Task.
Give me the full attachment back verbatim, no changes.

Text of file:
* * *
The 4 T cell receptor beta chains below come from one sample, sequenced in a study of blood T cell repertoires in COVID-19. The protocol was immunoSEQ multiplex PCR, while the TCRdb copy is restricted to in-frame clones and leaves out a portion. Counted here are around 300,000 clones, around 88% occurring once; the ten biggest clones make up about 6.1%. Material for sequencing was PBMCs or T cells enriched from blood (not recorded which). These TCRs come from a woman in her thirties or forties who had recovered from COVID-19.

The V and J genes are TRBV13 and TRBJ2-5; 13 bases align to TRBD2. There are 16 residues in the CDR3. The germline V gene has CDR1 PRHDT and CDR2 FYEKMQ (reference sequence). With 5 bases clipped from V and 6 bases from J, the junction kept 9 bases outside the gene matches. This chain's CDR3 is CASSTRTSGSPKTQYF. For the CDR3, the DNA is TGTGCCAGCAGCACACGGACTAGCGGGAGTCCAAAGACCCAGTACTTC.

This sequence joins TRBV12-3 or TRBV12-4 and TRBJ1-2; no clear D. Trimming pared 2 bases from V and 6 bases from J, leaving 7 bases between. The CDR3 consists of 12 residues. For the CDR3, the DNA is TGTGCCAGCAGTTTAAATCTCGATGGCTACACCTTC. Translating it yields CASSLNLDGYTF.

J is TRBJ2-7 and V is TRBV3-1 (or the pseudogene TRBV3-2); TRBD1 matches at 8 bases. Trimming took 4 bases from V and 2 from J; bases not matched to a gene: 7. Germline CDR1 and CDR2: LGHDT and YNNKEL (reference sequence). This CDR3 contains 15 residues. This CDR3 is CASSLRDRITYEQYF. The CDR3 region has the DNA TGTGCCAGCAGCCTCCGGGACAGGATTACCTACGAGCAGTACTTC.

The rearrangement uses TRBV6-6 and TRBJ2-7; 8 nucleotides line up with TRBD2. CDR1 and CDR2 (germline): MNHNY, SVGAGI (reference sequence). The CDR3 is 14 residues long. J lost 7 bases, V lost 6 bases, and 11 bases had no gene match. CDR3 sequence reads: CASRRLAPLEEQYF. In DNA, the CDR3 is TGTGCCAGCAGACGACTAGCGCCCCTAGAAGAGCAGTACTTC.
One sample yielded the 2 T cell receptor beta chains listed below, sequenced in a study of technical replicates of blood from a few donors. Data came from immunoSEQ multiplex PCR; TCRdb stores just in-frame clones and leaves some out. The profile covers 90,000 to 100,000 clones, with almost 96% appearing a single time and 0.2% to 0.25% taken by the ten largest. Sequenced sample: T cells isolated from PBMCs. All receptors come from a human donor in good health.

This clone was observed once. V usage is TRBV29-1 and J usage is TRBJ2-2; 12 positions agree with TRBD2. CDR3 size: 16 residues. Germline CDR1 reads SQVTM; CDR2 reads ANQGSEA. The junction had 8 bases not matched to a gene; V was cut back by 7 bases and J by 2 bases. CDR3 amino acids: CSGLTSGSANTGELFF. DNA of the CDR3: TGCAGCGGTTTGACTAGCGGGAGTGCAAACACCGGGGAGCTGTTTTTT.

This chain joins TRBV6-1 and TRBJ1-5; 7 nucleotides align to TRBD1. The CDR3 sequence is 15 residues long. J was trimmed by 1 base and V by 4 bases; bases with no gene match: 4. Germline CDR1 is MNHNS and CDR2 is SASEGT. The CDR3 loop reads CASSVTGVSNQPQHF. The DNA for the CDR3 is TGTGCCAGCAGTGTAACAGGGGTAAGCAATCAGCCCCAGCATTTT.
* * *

The 4 T cell receptor beta chains below come from one sample, sequenced in a study of blood T cell repertoires in COVID-19. The protocol was immunoSEQ multiplex PCR, while the TCRdb copy is restricted to in-frame clones and leaves out a portion. Counted here are around 300,000 clones, around 88% occurring once; the ten biggest clones make up about 6.1%. Material for sequencing was PBMCs or T cells enriched from blood (not recorded which). These TCRs come from a woman in her thirties or forties who had recovered from COVID-19.

The V and J genes are TRBV13 and TRBJ2-5; 13 bases align to TRBD2. There are 16 residues in the CDR3. The germline V gene has CDR1 PRHDT and CDR2 FYEKMQ (reference sequence). With 5 bases clipped from V and 6 bases from J, the junction kept 9 bases outside the gene matches. This chain's CDR3 is CASSTRTSGSPKTQYF. For the CDR3, the DNA is TGTGCCAGCAGCACACGGACTAGCGGGAGTCCAAAGACCCAGTACTTC.

This sequence joins TRBV12-3 or TRBV12-4 and TRBJ1-2; no clear D. Trimming pared 2 bases from V and 6 bases from J, leaving 7 bases between. The CDR3 consists of 12 residues. For the CDR3, the DNA is TGTGCCAGCAGTTTAAATCTCGATGGCTACACCTTC. Translating it yields CASSLNLDGYTF.

J is TRBJ2-7 and V is TRBV3-1 (or the pseudogene TRBV3-2); TRBD1 matches at 8 bases. Trimming took 4 bases from V and 2 from J; bases not matched to a gene: 7. Germline CDR1 and CDR2: LGHDT and YNNKEL (reference sequence). This CDR3 contains 15 residues. This CDR3 is CASSLRDRITYEQYF. The CDR3 region has the DNA TGTGCCAGCAGCCTCCGGGACAGGATTACCTACGAGCAGTACTTC.

The rearrangement uses TRBV6-6 and TRBJ2-7; 8 nucleotides line up with TRBD2. CDR1 and CDR2 (germline): MNHNY, SVGAGI (reference sequence). The CDR3 is 14 residues long. J lost 7 bases, V lost 6 bases, and 11 bases had no gene match. CDR3 sequence reads: CASRRLAPLEEQYF. In DNA, the CDR3 is TGTGCCAGCAGACGACTAGCGCCCCTAGAAGAGCAGTACTTC.
One sample yielded the 2 T cell receptor beta chains listed below, sequenced in a study of technical replicates of blood from a few donors. Data came from immunoSEQ multiplex PCR; TCRdb stores just in-frame clones and leaves some out. The profile covers 90,000 to 100,000 clones, with almost 96% appearing a single time and 0.2% to 0.25% taken by the ten largest. Sequenced sample: T cells isolated from PBMCs. All receptors come from a human donor in good health.

This clone was observed once. V usage is TRBV29-1 and J usage is TRBJ2-2; 12 positions agree with TRBD2. CDR3 size: 16 residues. Germline CDR1 reads SQVTM; CDR2 reads ANQGSEA. The junction had 8 bases not matched to a gene; V was cut back by 7 bases and J by 2 bases. CDR3 amino acids: CSGLTSGSANTGELFF. DNA of the CDR3: TGCAGCGGTTTGACTAGCGGGAGTGCAAACACCGGGGAGCTGTTTTTT.

This chain joins TRBV6-1 and TRBJ1-5; 7 nucleotides align to TRBD1. The CDR3 sequence is 15 residues long. J was trimmed by 1 base and V by 4 bases; bases with no gene match: 4. Germline CDR1 is MNHNS and CDR2 is SASEGT. The CDR3 loop reads CASSVTGVSNQPQHF. The DNA for the CDR3 is TGTGCCAGCAGTGTAACAGGGGTAAGCAATCAGCCCCAGCATTTT.